EDMONTON, AB – In recognition of the history and deep connection of Indigenous peoples to the land housing EPCOR’s solar farm, the facility now has an Indigenous name.
The name – kīsikāw pīsim (KEY-see-gaw PEE-sim) – means daylight sun and is represented in Cree syllabics as ᑮᓯᑳᐤ ᐲᓯᒼ . Enoch Cree Nation gifted the name to EPCOR this past January through a pipe ceremony with senior leadership of both the Nation and EPCOR, and it is now being publicly unveiled on site as the official name.
“We are proud to give this name and in doing so we acknowledge EPCOR’s desire to steward these lands, to connect our peoples to this place, and to seek ‘reconciliAction,’” said Chief Billy Morin of Enoch Cree Nation. “We are proud of our relationship with EPCOR and of the future we will walk together.”
“We are honoured by the gift of this name for our solar farm facility and acknowledge our responsibilities on the path to reconciliation,” said EPCOR President & CEO Stuart Lee. “We respect and honour the history of this site, and will continue seeking out meaningful ways for Enoch Cree Nation and its people to re-connect with their historic lands.”
Giving the solar farm an Indigenous name is one of the elements of the Memorandum of Understanding (MOU), signed in 2020, that formalizes a strong, cooperative relationship between EPCOR and Enoch Cree Nation. In developing the MOU, both parties also acknowledged their shared support for the principles of the Edmonton Declaration, which calls for immediate and urgent action to limit global warming to 1.5 degrees Celsius.
“The kīsikāw pīsim solar farm and our partnership with Enoch Cree Nation underscores the importance EPCOR places on deepening relationships with Indigenous communities,” adds Lee. “We believe this project, and this name, is a positive step toward a sustainable future built on trust, collaboration and respect.”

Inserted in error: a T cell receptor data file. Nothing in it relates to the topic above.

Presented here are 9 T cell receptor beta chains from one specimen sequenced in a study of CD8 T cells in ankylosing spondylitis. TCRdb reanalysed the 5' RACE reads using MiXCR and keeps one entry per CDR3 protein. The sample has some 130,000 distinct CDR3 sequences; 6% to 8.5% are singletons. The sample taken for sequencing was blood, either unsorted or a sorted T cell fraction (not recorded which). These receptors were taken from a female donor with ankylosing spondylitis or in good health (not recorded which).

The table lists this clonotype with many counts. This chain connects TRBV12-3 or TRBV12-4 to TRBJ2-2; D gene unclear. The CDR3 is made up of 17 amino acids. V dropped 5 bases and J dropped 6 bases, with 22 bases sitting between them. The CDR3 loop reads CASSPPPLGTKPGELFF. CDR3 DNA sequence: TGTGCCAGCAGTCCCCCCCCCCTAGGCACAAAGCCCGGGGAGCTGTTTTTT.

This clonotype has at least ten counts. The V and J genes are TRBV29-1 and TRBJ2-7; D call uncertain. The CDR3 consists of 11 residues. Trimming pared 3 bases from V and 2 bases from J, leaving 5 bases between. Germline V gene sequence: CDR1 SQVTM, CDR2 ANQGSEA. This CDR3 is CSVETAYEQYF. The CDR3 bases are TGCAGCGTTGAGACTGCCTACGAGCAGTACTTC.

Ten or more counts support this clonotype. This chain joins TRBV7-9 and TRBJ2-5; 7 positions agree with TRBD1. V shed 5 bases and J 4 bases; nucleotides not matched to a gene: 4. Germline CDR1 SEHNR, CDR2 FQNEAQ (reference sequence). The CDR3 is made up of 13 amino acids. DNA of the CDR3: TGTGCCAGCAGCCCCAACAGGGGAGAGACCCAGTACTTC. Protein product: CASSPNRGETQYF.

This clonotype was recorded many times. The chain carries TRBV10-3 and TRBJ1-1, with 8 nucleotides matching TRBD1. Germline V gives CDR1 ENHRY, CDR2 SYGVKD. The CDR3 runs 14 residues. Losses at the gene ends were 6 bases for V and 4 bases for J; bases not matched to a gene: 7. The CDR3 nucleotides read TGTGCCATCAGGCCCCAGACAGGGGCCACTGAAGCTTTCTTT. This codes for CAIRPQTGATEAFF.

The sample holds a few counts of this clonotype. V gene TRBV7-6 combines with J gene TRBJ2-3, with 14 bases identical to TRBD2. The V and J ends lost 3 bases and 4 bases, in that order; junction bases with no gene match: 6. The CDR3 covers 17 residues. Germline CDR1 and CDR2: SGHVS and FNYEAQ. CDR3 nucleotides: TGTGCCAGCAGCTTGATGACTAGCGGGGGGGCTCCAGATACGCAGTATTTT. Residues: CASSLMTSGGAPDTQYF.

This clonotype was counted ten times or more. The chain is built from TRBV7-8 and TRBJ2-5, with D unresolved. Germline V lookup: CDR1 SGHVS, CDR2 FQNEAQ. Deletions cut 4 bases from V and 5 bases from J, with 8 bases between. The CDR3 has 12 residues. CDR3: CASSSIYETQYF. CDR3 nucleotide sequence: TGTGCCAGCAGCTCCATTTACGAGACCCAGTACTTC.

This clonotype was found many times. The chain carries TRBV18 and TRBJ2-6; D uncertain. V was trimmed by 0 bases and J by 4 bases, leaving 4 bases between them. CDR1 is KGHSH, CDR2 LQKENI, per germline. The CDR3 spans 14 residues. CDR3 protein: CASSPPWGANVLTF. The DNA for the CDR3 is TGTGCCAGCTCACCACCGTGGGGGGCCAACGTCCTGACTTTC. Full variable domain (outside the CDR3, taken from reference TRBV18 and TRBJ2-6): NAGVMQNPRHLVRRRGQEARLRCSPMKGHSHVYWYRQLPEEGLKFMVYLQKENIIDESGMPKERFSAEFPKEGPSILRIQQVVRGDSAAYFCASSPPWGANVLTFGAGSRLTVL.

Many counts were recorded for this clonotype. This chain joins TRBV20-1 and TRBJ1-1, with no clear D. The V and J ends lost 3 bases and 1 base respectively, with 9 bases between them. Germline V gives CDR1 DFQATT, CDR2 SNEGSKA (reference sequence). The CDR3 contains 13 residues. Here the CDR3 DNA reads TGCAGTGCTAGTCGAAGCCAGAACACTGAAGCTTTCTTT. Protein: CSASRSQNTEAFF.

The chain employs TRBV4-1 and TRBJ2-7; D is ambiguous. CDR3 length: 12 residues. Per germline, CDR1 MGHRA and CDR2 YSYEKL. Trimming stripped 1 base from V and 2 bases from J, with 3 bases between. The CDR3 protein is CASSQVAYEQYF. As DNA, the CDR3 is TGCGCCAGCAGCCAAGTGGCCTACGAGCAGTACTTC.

The solar farm will generate 21,500 megawatt hours of renewable energy annually to help power the water treatment plant and its water treatment and distribution processes, providing clean water made with clean energy. It will achieve real, tangible and immediate reductions in greenhouse gas emissions; help meet the City of Edmonton’s goal to generate new local sources of renewable electricity; and make the water treatment plant more self-sufficient and climate resilient.
In addition, as part of the project, EPCOR is transferring 31.5 acres of land to the City of Edmonton to extend and improve its recreational trail network; has enlarged the wildlife corridor along the river by 25 per cent; and added over three acres of grassy meadow outside of the fence line.
This summer EPCOR will begin to restore over seven acres of the site into tree and shrub habitat, adding more trees to facilitate wildlife movement and visual screening, as well as re-introducing native grasses to enhance biodiversity.
The last of the 30,350 solar panels was installed in March and work continues on the battery energy storage system, cabling and electrical switchgear installation. The project will move to testing and finally commissioning late this fall.
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EPCOR, through its wholly owned subsidiaries, builds, owns and operates electrical, natural gas and water transmission and distribution networks, water and wastewater treatment facilities, sanitary and stormwater systems, and infrastructure in Canada and the United States. The Company also provides electricity, natural gas and water products and services to residential and commercial customers. EPCOR, headquartered in Edmonton, is committed to conducting its business and operations safely and responsibly. Environmental stewardship, public health and community well-being are at the heart of EPCOR’s mission to provide clean water and safe, reliable energy. EPCOR is an Alberta Top 75 employer, and is ranked among Corporate Knights’ 2021 Best 50 Corporate Citizens in Canada.